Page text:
Wrongful Executions Expose Deep Flaws In China's Justice System

A jail in Pingyao
A jail in Pingyao
Wang Lin


BEIJING - China's Supreme Court Chief Justice Zhou Qiang recently declared that any miscarriage of justice is an affront to social fairness. The Chief Justice also announced a preliminary plan for promoting independent and impartial trials, respecting and protecting the rights of lawyers, and establishing a sound mechanism for preventing and correcting wrongful convictions.

A few days later, Zhu Xiaoching, deputy attorney general of the prosecutorial branch of government, the Supreme People's Procuratorate, published an article in Procuratorate Daily dealing with the same topic — avoiding botched judicial cases.

The recent exposure of cases of wrongful execution and imprisonment have aroused a lot of public attention. The firm declarations of these two prominent Chinese legal officials seem to be a direct response to such attention and public expression that impartiality is at the heart of justice. Without it, judicial credibility and authority simply cease to exist.

Regrettably, news about wrongful executions and prison sentences has emerged not because the judicial system realized the error of its ways. In one case, the real murderer was discovered after being arrested for other crimes; and in another the supposed victim came back from the dead...

“By reflecting on the past, what is not found now doesn't necessarily mean that objectively there was, or there won't be, the occurrence of miscarriages of justice,” Zhu Xiaoching said.

Taking the initiative to correct such errors is the obligation and responsibility of the judiciary, which cannot simply stick to the passive virtues of ordinary judicial cases.

Though equity and fairness are the ideal, it's impossible to eliminate injustice entirely, even in the most sophisticated country. Legal malpractice is bad enough, but even more horrifying is the failure to right the wrong. Without an efficient mechanism for correcting judicial errors — and an accompanying respect for human rights that must support it — China's justice system will be forever flawed.

Torture's role

The vast majority of flawed cases occur at the local level, so that's where the focus of both preventing and correcting them should be.

The difficulty such an initiative comes from the disconnect between China's upper and lower judiciaries. For instance, the upper judiciary holds that extorting confessions by torture is strictly prohibited. But the vast majority of China's wrongful convictions on the local level were born exactly that way — from confessions extracted by torture.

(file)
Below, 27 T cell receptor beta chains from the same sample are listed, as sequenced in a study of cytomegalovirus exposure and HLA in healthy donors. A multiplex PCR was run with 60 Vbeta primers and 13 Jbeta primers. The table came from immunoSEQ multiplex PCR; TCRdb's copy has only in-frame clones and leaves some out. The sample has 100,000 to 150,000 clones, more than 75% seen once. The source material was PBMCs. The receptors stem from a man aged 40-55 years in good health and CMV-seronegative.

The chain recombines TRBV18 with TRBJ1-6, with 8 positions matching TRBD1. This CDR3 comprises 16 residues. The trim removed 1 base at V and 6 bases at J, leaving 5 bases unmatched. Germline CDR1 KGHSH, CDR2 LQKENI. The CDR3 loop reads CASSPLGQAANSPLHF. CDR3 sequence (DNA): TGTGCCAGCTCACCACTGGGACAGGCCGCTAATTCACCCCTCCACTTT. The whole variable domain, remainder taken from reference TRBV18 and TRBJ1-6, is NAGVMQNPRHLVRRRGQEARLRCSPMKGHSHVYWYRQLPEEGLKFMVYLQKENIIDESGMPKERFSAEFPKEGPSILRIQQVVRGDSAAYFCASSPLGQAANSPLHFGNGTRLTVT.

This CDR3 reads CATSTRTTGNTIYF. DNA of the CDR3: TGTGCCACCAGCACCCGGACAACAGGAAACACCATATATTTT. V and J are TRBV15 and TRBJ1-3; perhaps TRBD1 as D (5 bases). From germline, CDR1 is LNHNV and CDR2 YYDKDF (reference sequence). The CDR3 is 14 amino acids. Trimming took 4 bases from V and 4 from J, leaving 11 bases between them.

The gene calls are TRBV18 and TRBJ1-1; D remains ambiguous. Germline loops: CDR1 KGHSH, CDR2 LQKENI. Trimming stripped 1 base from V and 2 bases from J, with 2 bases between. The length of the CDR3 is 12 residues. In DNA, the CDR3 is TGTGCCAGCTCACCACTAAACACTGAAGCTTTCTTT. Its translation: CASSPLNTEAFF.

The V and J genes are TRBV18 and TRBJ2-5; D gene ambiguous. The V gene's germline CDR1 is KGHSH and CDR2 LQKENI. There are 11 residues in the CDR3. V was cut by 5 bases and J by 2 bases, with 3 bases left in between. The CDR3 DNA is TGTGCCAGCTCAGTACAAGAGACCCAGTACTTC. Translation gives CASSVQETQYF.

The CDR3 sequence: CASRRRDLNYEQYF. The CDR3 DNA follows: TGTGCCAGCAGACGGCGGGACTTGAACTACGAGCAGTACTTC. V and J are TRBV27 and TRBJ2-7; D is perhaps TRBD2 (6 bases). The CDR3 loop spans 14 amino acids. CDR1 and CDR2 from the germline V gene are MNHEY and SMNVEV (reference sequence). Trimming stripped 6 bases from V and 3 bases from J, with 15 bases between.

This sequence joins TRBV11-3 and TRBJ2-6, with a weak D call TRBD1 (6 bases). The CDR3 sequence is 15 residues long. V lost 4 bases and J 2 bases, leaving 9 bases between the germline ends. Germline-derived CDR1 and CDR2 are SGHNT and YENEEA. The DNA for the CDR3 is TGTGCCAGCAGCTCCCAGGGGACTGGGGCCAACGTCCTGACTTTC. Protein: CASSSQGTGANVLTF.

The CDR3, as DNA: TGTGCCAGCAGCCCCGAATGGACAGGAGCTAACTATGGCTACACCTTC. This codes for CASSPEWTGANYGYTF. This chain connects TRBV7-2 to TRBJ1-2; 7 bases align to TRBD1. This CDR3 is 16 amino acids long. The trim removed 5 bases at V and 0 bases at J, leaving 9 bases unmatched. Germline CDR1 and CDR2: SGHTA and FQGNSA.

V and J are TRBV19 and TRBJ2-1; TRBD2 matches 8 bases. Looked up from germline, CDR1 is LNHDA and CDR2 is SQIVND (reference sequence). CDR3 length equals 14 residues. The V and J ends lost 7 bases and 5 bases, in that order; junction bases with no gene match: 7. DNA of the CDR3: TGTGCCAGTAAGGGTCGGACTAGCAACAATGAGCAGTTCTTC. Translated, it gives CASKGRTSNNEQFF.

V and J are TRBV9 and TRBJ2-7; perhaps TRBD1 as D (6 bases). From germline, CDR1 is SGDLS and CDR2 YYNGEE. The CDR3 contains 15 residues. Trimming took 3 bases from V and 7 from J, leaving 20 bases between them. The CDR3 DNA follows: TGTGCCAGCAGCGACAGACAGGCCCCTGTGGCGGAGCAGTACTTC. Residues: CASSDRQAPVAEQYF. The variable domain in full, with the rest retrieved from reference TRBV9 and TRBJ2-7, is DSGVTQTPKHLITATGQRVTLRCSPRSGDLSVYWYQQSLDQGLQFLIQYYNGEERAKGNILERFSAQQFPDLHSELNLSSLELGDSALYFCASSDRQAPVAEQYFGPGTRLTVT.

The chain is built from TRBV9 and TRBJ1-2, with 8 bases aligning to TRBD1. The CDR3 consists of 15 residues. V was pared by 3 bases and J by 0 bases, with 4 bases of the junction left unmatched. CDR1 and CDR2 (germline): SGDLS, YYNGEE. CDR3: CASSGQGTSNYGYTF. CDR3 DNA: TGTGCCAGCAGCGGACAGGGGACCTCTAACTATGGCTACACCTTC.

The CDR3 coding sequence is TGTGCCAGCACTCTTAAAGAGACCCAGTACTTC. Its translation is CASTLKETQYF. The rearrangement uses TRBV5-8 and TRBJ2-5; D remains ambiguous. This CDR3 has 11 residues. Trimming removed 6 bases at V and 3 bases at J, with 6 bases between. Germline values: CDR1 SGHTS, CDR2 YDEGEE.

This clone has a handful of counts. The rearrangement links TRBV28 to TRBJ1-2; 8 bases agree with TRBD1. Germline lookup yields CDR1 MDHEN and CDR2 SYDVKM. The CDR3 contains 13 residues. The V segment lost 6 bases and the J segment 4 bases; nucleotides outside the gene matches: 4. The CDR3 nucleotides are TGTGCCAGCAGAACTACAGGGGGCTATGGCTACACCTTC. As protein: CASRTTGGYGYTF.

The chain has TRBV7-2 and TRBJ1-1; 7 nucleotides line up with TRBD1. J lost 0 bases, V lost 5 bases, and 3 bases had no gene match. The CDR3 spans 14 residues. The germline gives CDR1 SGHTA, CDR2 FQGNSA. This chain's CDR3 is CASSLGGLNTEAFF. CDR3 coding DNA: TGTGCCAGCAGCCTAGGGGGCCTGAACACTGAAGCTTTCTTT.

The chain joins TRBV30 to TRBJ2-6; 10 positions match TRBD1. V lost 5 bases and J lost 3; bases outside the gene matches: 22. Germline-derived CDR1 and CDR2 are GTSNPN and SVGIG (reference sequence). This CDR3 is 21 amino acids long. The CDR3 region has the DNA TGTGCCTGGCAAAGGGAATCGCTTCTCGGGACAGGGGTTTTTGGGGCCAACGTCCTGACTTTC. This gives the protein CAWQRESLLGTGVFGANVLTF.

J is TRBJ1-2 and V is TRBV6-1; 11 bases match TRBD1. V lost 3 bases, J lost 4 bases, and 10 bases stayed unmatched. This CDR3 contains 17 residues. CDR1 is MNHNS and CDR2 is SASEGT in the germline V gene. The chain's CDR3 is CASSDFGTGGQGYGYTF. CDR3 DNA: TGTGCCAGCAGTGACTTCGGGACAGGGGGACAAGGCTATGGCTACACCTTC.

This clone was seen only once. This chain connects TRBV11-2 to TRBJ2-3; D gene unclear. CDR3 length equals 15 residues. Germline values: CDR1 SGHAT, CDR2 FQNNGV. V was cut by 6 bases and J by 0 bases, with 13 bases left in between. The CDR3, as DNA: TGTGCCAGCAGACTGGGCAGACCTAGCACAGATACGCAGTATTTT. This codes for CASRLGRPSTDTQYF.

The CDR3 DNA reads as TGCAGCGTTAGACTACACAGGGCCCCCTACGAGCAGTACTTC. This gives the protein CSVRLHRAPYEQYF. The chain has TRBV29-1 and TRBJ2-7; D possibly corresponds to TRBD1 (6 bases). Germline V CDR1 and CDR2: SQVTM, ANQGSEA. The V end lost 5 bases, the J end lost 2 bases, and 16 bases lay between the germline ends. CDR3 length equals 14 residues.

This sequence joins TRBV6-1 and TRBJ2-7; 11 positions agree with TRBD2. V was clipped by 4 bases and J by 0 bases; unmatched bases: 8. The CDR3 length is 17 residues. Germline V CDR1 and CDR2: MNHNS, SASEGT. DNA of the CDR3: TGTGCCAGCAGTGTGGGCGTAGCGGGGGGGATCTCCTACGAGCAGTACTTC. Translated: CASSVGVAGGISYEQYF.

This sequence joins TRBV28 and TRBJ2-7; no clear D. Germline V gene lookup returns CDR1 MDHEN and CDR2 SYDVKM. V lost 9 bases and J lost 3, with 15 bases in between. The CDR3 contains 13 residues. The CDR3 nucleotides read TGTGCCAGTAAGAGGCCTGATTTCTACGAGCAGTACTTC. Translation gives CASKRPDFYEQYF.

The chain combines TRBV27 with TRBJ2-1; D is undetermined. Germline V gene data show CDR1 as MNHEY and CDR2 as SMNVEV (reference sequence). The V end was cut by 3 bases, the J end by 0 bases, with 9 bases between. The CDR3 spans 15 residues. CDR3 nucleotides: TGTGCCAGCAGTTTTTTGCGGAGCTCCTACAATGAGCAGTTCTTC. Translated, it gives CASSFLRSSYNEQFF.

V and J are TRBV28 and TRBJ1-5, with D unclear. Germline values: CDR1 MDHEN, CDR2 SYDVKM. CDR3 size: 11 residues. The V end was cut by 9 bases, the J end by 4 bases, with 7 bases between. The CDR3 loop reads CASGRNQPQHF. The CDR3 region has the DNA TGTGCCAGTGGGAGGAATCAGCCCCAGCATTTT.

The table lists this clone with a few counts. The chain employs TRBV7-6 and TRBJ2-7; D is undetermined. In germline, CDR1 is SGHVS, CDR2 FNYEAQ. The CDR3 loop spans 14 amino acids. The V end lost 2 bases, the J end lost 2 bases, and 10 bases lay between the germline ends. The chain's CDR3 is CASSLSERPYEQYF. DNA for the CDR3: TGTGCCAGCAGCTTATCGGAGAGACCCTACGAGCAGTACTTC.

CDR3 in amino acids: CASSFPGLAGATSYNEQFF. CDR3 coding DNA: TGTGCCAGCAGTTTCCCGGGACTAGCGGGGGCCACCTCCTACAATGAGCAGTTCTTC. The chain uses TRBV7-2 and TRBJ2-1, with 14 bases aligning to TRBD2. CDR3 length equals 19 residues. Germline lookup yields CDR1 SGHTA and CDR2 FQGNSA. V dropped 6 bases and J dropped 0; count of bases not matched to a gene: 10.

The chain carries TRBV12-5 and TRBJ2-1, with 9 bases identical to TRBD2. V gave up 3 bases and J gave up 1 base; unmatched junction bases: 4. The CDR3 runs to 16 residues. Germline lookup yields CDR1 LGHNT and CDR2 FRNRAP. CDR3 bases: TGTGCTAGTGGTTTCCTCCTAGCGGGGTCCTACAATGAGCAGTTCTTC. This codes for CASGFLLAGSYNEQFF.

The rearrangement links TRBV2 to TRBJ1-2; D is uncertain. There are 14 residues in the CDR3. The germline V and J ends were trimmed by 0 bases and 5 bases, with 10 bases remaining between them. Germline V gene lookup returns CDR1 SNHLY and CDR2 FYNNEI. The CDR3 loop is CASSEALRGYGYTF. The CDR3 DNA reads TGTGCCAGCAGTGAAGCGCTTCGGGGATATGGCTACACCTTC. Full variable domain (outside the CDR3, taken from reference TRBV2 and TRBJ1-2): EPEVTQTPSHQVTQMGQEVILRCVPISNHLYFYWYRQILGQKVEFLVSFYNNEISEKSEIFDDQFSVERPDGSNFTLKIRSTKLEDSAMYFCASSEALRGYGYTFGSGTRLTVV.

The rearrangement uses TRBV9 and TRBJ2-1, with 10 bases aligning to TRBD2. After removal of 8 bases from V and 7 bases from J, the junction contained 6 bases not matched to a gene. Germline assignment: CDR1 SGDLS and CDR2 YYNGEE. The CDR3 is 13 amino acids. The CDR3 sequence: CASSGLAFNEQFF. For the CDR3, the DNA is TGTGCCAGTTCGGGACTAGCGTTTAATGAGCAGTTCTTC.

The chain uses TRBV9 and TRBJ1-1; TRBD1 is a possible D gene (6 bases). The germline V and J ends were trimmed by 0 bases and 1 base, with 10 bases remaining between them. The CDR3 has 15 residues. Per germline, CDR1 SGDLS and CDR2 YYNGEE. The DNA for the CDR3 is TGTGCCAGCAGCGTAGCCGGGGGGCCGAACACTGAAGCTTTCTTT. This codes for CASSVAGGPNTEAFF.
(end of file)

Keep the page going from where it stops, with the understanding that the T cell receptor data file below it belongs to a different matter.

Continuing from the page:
From filing charges to sentencing, every criminal case goes through a series of procedures involving at least a dozen judicial officers. In many cases, mistakes would have been discovered if just one officer had double-checked the critical legal points. It's an ideal China's judiciary should aim to achieve, but based on the many botched cases that have been discovered, it's clear that judicial restraint and self-monitoring have not worked effectively.

We applaud China's two supreme judicial officers decision to speak out. But these goals can only be realized if China's upper and lower judicial systems cooperate, which would mean workers throughout the legal system simply abiding by the law. Clearly, we're not there yet.

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How Thailand's Lèse-Majesté Law Is Used To Stifle All Protest

Once meant to protect the royal family, the century-old law has become a tool for the military-led government in Bangkok to stamp out all dissent. A new report outlines the abuses.

Pro-Democracy protest at The Criminal Court in Bangkok, Thailand

Laura Valentina Cortés Sierra

"We need to reform the institution of the monarchy in Thailand. It is the root of the problem." Those words, from Thai student activist Juthatip Sirikan, are a clear expression of the growing youth-led movement that is challenging the legitimacy of the government and demanding deep political changes in the Southeast Asian nation. Yet those very same words could also send Sirikan to jail.

Thailand's Criminal Code 'Lèse-Majesté' Article 112 imposes jail terms for defaming, insulting, or threatening the monarchy, with sentences of three to 15 years. This law has been present in Thai politics since 1908, though applied sparingly, only when direct verbal or written attacks against members of the royal family.

But after the May 2014 military coup d'état, Thailand experienced the first wave of lèse-majesté arrests, prosecutions, and detentions of at least 127 individuals arrested in a much wider interpretation of the law.